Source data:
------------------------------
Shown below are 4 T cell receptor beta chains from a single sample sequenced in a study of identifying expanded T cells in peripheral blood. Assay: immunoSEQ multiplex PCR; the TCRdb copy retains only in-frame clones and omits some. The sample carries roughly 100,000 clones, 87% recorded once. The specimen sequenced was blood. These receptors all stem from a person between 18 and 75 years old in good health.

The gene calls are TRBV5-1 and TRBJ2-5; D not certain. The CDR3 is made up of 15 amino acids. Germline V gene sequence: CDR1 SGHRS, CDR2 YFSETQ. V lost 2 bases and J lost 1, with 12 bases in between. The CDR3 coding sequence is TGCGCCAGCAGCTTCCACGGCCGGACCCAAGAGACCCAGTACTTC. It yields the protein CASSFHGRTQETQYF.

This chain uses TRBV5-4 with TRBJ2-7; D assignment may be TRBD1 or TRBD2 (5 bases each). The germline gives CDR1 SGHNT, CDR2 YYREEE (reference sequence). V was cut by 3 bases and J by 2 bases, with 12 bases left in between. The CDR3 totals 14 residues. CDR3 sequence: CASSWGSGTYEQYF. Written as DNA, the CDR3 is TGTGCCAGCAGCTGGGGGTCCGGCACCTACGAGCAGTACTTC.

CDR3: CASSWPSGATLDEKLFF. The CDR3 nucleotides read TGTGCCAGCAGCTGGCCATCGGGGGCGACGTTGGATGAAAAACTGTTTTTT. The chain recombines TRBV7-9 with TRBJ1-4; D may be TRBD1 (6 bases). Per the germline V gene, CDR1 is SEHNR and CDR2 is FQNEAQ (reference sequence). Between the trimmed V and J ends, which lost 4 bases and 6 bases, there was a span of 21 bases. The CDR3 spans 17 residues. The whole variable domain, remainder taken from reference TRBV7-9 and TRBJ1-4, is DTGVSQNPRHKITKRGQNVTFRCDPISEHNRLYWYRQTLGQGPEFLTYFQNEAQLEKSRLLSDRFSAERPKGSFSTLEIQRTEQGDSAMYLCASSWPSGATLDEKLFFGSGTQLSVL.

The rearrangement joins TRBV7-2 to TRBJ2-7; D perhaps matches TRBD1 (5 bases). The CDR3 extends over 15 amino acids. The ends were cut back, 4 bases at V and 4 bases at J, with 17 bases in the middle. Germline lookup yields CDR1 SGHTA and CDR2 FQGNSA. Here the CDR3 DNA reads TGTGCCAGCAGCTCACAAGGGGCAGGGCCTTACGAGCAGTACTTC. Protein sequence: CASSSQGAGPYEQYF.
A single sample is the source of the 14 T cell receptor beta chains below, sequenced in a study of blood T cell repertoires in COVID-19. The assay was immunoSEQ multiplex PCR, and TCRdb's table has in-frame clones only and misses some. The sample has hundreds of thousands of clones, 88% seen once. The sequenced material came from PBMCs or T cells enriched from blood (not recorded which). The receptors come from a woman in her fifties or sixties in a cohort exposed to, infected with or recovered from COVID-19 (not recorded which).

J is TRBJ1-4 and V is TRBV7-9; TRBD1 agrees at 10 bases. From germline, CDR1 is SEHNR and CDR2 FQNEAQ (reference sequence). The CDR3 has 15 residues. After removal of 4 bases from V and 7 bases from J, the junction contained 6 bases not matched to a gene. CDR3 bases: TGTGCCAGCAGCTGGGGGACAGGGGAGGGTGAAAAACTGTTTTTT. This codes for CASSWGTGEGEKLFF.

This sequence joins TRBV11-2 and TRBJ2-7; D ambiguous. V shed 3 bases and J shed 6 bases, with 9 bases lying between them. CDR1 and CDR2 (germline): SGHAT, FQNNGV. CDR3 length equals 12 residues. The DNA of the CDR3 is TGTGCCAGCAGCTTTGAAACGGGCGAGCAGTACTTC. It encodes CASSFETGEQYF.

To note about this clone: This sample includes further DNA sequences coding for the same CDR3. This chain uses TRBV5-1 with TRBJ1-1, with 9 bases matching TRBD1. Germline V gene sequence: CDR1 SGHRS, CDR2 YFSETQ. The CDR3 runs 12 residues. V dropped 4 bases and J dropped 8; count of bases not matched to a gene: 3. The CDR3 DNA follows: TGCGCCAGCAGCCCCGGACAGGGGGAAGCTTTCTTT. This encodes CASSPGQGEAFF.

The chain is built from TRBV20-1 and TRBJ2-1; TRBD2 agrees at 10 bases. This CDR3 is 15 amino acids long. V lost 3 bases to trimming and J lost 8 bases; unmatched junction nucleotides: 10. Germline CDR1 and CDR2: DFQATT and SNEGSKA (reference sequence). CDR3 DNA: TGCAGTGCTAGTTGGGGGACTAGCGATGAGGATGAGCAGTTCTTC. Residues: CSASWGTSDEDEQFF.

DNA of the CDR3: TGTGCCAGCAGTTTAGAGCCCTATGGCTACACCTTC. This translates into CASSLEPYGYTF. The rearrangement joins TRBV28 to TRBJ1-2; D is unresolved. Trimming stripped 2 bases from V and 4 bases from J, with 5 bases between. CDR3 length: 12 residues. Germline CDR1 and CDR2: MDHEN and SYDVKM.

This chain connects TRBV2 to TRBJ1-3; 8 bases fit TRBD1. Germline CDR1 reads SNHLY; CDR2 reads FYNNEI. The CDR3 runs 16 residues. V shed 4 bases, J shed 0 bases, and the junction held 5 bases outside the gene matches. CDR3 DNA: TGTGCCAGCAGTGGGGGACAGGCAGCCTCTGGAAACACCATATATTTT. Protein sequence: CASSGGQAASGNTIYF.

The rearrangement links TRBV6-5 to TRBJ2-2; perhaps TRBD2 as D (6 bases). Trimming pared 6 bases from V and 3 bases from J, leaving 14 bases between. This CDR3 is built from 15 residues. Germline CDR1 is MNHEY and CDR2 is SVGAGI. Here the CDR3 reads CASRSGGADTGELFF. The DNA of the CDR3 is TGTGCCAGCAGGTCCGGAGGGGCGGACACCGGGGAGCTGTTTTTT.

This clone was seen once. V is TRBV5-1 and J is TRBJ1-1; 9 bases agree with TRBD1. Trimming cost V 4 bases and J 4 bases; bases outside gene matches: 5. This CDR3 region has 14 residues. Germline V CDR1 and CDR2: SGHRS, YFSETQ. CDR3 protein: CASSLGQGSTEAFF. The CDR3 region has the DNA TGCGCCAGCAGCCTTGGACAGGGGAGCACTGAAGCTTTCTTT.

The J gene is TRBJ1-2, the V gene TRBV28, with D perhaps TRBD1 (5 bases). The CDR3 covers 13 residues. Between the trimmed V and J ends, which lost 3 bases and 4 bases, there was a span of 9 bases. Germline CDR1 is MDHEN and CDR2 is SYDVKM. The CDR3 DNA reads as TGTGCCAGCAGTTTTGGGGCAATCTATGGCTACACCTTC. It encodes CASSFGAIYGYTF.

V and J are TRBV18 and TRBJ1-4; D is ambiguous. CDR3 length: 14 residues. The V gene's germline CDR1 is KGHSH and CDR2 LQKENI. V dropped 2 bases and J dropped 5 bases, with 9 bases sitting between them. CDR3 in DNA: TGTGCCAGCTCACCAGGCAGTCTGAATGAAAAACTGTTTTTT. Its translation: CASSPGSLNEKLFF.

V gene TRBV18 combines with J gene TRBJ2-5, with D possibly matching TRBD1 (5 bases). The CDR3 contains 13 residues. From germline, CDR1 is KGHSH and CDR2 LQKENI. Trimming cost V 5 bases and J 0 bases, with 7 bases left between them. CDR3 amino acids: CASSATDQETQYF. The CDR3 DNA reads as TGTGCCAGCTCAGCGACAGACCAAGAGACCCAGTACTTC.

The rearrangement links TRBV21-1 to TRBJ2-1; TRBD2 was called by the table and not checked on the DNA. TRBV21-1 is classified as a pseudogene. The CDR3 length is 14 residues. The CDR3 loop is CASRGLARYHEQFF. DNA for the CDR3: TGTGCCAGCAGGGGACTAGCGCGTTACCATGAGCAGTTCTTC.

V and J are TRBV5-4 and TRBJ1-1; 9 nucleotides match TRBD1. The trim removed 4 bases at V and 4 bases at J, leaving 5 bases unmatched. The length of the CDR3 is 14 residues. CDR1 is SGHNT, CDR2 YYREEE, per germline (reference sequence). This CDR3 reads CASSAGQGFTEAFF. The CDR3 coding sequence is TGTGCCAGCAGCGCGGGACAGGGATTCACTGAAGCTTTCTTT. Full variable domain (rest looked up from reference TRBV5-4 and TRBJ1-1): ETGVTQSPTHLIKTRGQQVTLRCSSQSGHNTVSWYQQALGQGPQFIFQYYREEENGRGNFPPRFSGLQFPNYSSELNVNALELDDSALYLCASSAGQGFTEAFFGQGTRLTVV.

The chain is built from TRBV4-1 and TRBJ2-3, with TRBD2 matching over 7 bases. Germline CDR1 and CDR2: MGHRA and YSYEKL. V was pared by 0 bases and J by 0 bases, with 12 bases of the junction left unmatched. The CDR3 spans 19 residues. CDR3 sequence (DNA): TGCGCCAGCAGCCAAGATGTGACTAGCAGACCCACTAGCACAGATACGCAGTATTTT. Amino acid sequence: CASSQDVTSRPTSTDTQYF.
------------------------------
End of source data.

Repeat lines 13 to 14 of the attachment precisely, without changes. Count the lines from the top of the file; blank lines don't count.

The rearrangement links TRBV6-5 to TRBJ2-2; perhaps TRBD2 as D (6 bases). Trimming pared 6 bases from V and 3 bases from J, leaving 14 bases between. This CDR3 is built from 15 residues. Germline CDR1 is MNHEY and CDR2 is SVGAGI. Here the CDR3 reads CASRSGGADTGELFF. The DNA of the CDR3 is TGTGCCAGCAGGTCCGGAGGGGCGGACACCGGGGAGCTGTTTTTT.

This clone was seen once. V is TRBV5-1 and J is TRBJ1-1; 9 bases agree with TRBD1. Trimming cost V 4 bases and J 4 bases; bases outside gene matches: 5. This CDR3 region has 14 residues. Germline V CDR1 and CDR2: SGHRS, YFSETQ. CDR3 protein: CASSLGQGSTEAFF. The CDR3 region has the DNA TGCGCCAGCAGCCTTGGACAGGGGAGCACTGAAGCTTTCTTT.